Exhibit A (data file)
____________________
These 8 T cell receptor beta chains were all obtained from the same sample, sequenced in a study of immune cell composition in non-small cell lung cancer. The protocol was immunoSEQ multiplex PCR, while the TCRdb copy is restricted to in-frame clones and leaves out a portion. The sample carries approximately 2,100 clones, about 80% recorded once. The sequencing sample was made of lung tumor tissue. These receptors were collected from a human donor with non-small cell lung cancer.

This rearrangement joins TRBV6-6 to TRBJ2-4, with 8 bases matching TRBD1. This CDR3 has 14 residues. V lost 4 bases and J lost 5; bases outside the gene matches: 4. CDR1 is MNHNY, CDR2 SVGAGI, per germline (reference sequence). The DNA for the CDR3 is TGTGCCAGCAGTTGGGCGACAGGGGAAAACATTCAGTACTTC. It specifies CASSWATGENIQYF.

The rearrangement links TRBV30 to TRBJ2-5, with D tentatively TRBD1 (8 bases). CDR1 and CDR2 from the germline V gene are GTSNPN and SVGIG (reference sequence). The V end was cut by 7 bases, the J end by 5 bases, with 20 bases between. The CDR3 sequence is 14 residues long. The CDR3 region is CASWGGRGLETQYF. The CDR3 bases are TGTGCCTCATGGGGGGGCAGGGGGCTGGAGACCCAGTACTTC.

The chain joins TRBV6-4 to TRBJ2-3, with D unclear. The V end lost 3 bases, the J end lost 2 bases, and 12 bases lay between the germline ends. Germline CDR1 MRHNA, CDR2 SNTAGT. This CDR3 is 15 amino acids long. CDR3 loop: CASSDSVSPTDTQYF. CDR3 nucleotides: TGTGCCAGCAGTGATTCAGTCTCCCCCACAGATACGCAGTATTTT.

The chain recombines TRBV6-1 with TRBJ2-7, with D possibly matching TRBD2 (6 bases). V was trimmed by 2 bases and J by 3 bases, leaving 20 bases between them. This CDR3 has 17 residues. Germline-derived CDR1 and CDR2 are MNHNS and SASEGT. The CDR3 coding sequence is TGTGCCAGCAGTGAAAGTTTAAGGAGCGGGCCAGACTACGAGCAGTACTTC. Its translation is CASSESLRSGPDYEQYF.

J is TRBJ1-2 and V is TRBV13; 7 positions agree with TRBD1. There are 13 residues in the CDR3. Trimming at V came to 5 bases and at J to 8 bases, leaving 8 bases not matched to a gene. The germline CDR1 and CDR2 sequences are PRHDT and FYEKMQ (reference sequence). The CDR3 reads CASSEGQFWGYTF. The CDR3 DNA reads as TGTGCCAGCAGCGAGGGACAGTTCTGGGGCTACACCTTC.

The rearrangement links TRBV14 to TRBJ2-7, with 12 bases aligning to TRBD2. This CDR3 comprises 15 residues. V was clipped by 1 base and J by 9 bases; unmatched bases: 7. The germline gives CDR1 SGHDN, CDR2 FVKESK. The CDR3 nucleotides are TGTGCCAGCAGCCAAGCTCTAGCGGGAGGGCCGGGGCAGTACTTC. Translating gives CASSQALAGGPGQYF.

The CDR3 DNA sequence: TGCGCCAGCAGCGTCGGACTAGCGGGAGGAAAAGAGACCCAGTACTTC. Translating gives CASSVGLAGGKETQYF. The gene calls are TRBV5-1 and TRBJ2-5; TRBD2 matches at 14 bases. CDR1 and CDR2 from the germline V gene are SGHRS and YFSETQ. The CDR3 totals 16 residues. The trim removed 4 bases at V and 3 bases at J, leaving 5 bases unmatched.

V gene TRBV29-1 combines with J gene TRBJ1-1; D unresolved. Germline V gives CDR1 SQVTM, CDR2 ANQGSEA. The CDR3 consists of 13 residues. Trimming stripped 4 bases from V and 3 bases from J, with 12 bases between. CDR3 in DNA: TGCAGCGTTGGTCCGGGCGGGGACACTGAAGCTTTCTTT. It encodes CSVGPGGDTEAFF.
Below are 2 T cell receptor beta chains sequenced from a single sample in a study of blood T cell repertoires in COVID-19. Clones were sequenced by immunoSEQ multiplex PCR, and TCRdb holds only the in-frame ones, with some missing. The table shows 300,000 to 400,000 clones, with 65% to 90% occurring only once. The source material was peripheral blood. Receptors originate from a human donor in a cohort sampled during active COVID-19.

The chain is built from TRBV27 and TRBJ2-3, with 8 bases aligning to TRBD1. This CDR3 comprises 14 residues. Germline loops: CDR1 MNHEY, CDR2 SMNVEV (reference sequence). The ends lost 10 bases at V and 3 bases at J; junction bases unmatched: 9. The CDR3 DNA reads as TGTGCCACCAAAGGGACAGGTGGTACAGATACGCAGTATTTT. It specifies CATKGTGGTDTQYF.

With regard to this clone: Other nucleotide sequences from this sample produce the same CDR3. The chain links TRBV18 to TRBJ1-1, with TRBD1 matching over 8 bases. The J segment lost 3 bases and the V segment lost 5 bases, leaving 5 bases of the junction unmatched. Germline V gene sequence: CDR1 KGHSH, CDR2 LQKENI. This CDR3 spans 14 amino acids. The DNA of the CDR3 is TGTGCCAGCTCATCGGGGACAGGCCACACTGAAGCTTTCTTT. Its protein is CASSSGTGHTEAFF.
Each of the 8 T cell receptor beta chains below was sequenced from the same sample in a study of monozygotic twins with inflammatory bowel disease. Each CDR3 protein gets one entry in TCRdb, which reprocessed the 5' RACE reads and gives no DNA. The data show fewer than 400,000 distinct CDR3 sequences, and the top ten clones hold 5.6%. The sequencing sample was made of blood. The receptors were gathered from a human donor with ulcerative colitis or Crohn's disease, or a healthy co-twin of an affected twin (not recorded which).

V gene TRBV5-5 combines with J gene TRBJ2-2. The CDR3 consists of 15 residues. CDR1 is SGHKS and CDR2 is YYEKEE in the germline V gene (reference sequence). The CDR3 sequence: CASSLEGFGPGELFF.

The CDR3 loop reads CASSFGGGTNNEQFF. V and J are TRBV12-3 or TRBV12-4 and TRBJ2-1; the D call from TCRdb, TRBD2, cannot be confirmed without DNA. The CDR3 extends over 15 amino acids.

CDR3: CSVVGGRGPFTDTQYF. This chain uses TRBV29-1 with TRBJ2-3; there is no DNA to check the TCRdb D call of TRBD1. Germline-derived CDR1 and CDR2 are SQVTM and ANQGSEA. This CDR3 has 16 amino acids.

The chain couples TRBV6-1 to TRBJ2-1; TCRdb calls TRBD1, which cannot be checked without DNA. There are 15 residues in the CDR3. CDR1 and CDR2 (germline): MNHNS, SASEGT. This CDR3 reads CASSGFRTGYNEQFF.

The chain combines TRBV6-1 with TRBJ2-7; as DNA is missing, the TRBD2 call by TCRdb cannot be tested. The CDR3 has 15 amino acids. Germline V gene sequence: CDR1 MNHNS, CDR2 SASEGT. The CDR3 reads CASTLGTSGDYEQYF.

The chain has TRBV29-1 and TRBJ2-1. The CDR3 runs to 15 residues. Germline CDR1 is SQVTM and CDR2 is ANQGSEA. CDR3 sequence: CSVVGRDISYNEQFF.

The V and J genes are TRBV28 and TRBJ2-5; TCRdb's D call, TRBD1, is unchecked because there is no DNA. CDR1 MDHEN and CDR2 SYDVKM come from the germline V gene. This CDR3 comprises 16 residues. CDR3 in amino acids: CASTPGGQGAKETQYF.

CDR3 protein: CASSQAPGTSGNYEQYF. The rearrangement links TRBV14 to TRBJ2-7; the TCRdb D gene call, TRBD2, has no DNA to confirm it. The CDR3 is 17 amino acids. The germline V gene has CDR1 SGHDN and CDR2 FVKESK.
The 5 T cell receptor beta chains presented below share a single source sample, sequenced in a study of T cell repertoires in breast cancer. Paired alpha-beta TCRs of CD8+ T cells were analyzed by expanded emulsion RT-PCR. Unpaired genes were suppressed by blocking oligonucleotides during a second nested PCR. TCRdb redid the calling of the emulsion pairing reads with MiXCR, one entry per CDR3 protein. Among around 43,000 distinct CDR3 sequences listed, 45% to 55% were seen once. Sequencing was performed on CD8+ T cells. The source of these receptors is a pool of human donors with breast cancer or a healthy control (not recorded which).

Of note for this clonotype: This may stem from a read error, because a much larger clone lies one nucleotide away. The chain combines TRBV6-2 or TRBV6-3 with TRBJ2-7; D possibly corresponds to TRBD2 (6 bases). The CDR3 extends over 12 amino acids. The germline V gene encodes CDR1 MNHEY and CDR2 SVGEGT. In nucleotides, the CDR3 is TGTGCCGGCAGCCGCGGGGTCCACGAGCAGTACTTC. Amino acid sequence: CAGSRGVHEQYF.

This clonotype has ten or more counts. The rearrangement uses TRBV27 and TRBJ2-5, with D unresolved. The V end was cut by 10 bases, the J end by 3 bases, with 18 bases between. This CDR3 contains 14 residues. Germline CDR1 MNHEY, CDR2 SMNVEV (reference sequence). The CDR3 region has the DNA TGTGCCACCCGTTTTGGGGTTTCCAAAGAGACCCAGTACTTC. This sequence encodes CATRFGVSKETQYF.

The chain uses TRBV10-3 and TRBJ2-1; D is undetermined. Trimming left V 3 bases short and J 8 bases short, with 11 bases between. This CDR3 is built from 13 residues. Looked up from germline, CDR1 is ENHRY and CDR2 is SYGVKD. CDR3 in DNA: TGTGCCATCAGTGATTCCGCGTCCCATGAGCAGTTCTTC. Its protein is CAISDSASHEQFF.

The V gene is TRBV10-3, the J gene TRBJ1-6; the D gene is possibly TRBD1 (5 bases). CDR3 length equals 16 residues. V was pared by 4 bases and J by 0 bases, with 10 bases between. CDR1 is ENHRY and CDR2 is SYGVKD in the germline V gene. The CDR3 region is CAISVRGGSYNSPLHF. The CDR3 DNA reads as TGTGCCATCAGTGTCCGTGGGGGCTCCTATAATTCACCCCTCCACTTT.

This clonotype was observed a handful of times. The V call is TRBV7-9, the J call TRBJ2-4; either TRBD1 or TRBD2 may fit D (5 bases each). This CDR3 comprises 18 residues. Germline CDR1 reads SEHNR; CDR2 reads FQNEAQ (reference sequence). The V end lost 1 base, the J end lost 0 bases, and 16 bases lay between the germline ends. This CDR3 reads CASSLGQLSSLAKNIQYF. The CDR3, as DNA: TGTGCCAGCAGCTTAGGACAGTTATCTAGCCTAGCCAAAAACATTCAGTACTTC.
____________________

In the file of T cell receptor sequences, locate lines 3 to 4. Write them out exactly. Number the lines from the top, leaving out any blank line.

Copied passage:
The rearrangement links TRBV30 to TRBJ2-5, with D tentatively TRBD1 (8 bases). CDR1 and CDR2 from the germline V gene are GTSNPN and SVGIG (reference sequence). The V end was cut by 7 bases, the J end by 5 bases, with 20 bases between. The CDR3 sequence is 14 residues long. The CDR3 region is CASWGGRGLETQYF. The CDR3 bases are TGTGCCTCATGGGGGGGCAGGGGGCTGGAGACCCAGTACTTC.

The chain joins TRBV6-4 to TRBJ2-3, with D unclear. The V end lost 3 bases, the J end lost 2 bases, and 12 bases lay between the germline ends. Germline CDR1 MRHNA, CDR2 SNTAGT. This CDR3 is 15 amino acids long. CDR3 loop: CASSDSVSPTDTQYF. CDR3 nucleotides: TGTGCCAGCAGTGATTCAGTCTCCCCCACAGATACGCAGTATTTT.